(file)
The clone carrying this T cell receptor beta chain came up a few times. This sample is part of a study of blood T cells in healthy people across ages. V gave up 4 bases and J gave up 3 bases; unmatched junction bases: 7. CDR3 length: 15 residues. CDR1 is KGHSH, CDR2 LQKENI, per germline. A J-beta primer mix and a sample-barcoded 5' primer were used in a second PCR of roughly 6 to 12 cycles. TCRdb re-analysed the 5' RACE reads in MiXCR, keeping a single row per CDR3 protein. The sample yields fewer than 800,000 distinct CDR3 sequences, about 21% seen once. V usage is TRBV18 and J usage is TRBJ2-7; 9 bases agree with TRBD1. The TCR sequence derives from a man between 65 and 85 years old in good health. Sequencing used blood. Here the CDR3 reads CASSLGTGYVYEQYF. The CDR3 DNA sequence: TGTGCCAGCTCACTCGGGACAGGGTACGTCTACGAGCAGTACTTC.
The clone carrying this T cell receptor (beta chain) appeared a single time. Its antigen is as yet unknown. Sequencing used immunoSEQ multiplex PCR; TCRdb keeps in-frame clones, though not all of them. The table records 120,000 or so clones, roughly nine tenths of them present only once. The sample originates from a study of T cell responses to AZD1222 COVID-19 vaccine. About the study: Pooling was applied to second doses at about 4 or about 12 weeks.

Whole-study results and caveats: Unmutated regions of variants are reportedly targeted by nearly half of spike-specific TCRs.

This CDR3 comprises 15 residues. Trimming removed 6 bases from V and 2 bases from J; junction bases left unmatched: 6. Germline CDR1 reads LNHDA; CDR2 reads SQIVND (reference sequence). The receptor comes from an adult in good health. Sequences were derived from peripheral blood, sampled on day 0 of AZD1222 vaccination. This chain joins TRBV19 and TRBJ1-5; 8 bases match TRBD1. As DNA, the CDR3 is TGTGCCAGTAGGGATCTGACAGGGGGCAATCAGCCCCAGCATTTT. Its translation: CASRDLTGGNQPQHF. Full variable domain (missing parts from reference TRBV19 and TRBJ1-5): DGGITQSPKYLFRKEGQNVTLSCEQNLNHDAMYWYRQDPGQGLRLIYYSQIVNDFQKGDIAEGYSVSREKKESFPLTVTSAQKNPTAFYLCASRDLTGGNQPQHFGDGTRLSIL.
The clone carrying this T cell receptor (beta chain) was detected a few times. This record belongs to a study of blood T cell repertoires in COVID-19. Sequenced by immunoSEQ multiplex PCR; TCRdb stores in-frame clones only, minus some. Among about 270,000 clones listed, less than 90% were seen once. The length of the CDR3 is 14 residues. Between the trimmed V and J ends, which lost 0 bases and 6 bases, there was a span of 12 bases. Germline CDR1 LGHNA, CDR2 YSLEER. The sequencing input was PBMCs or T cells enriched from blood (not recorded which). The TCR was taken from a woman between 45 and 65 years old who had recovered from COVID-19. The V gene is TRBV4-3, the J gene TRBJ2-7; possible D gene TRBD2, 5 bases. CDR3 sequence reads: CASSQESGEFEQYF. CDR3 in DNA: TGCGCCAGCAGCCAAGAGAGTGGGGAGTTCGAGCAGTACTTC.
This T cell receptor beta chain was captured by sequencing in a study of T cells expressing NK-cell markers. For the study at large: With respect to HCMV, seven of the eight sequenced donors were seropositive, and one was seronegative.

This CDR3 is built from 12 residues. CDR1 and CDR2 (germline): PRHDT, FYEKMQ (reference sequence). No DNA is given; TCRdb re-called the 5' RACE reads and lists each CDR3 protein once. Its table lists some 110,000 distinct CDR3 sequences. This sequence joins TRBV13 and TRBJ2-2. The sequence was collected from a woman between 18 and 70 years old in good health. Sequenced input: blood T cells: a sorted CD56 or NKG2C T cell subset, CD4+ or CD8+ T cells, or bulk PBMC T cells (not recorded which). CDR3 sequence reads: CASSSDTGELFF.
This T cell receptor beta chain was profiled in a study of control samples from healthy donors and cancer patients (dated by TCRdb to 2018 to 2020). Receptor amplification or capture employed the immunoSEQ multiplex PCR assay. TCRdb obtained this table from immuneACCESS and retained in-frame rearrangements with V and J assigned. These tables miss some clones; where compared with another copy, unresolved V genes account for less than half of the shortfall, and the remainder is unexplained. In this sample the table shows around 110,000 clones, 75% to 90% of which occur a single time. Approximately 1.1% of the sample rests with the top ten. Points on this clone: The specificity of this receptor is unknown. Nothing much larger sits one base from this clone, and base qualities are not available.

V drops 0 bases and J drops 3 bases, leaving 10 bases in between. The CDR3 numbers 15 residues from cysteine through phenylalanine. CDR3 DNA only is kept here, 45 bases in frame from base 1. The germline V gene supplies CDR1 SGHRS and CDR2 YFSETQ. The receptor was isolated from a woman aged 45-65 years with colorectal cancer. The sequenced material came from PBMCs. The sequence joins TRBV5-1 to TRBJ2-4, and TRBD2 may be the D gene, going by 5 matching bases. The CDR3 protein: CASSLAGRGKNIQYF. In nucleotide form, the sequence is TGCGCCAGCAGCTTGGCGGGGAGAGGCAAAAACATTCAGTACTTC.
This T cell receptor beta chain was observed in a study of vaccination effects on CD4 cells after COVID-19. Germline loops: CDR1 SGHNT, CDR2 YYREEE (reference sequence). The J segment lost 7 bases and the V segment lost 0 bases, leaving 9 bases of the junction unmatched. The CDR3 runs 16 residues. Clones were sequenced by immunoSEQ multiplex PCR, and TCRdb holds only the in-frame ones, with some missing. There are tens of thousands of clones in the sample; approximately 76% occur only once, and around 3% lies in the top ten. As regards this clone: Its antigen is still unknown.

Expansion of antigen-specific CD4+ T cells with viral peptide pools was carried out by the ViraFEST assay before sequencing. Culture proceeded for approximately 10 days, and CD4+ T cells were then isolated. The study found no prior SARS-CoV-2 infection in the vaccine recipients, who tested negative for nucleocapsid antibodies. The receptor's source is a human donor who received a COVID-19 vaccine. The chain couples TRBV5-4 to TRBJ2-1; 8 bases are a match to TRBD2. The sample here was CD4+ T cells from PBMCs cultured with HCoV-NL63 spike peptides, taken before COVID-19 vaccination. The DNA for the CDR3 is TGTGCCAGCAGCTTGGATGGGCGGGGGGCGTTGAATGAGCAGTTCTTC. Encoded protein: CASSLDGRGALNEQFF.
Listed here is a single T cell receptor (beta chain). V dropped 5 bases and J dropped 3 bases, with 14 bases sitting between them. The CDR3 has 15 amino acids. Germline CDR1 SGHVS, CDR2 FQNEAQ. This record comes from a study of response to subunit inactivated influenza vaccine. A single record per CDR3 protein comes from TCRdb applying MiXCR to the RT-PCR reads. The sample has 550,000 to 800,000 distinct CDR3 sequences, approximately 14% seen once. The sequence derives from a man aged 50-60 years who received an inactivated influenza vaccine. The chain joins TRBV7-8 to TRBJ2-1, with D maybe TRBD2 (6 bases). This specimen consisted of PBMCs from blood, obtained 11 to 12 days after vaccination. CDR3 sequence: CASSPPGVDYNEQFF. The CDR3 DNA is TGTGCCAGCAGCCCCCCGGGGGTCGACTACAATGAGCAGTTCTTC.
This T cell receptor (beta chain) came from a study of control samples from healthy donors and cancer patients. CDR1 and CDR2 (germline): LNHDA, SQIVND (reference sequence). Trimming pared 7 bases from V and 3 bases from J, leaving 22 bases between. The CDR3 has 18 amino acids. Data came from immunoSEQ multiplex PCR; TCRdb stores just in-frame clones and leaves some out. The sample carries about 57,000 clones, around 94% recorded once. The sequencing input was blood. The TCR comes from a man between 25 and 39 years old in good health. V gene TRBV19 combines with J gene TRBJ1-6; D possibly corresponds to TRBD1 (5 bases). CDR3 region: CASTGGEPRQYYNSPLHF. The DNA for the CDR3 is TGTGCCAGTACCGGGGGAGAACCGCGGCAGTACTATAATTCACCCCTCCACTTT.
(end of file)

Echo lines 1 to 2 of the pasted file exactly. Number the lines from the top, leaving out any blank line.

The clone carrying this T cell receptor beta chain came up a few times. This sample is part of a study of blood T cells in healthy people across ages. V gave up 4 bases and J gave up 3 bases; unmatched junction bases: 7. CDR3 length: 15 residues. CDR1 is KGHSH, CDR2 LQKENI, per germline. A J-beta primer mix and a sample-barcoded 5' primer were used in a second PCR of roughly 6 to 12 cycles. TCRdb re-analysed the 5' RACE reads in MiXCR, keeping a single row per CDR3 protein. The sample yields fewer than 800,000 distinct CDR3 sequences, about 21% seen once. V usage is TRBV18 and J usage is TRBJ2-7; 9 bases agree with TRBD1. The TCR sequence derives from a man between 65 and 85 years old in good health. Sequencing used blood. Here the CDR3 reads CASSLGTGYVYEQYF. The CDR3 DNA sequence: TGTGCCAGCTCACTCGGGACAGGGTACGTCTACGAGCAGTACTTC.
The clone carrying this T cell receptor (beta chain) appeared a single time. Its antigen is as yet unknown. Sequencing used immunoSEQ multiplex PCR; TCRdb keeps in-frame clones, though not all of them. The table records 120,000 or so clones, roughly nine tenths of them present only once. The sample originates from a study of T cell responses to AZD1222 COVID-19 vaccine. About the study: Pooling was applied to second doses at about 4 or about 12 weeks.